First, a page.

The web-based tool developed by the Stoll Group mainly for the purpose of dispersion calculations (https://www.multidlc.org/dispersion_calculator/; [4–7]) also provides pressure drop calculations for open tubes. Figures 2 and 3 show screenshots of the inputs available to the user, and the pressure drops for each element of the system provided as outputs. The major upside of this tool is that pressure drops can be calculated for multiple elements at one time, and the output provides a kind of system-level view for both dispersion and pressure drop. This tool was used to calculate all the pressure drops across connecting capillaries shown in Figure 1 and discussed in the previous section.

The web-based HPLC simulator maintained by the Stoll Group (https://www.multidlc.org/hplcsim/; see [8] for detail about how it works) also provides a means to calculate pressure drops across packed columns. An upside of this tool relative to the others already mentioned here is that the intraparticle porosity can also be specified, which affects the column dead volume estimate but not the pressure drop. The simulator calculates the mobile phase viscosity, which is needed for the pressure drop calculation, based on the temperature and mobile phase composition (that is, the organic solvent-to-water ratio) inputs, which is a convenient feature.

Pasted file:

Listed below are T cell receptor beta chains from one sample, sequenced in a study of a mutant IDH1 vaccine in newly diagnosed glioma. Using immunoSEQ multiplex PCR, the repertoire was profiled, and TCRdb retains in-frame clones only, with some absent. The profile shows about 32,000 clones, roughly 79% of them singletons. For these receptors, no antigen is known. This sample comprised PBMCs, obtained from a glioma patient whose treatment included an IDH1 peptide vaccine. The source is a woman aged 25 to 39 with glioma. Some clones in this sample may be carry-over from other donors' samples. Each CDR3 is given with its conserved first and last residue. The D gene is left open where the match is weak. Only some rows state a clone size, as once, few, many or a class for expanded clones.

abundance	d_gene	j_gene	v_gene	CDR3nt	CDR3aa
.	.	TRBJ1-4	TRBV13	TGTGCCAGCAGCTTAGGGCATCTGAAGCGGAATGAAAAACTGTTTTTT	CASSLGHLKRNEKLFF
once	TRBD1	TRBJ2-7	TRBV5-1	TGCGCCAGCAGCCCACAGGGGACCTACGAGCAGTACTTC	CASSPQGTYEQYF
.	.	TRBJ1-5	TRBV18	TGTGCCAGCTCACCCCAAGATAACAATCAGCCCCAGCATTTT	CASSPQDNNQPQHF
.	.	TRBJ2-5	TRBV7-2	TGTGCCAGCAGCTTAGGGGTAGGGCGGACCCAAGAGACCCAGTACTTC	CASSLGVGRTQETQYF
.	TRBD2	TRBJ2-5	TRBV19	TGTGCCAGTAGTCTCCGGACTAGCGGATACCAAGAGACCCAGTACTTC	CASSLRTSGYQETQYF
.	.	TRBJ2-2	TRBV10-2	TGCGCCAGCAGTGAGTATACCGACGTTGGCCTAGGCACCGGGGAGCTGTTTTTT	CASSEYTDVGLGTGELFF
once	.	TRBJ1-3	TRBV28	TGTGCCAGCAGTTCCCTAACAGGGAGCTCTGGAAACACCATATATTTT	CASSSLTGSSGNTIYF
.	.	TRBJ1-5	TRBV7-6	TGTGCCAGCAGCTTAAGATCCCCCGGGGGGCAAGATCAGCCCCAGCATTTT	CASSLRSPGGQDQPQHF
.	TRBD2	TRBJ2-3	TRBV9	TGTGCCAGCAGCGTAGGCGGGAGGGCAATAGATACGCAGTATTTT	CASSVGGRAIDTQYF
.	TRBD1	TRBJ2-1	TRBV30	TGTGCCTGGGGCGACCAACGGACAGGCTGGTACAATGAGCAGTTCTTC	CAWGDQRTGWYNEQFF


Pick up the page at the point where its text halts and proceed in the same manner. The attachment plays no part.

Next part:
Aside from troubleshooting problems related to higher-than-expected pressures, one of the other places where the concepts discussed in last month’s installment are often at play in the practice of LC is instances where passive flow splitting is used. By “passive,” we mean that the split ratio is not actively controlled by a pump or some other mechanical device. Rather, the split ratio is simply a result of the nature of flow through two open tubes. Passive flow splitting is most commonly used when an LC method running a relatively high flow rate (for example, much higher than 500 µL/min) is coupled with mass spectrometric (MS) detection where a lower (typically lower, but sometimes much lower, than 500 µL/min) flow rate is desirable for the detector.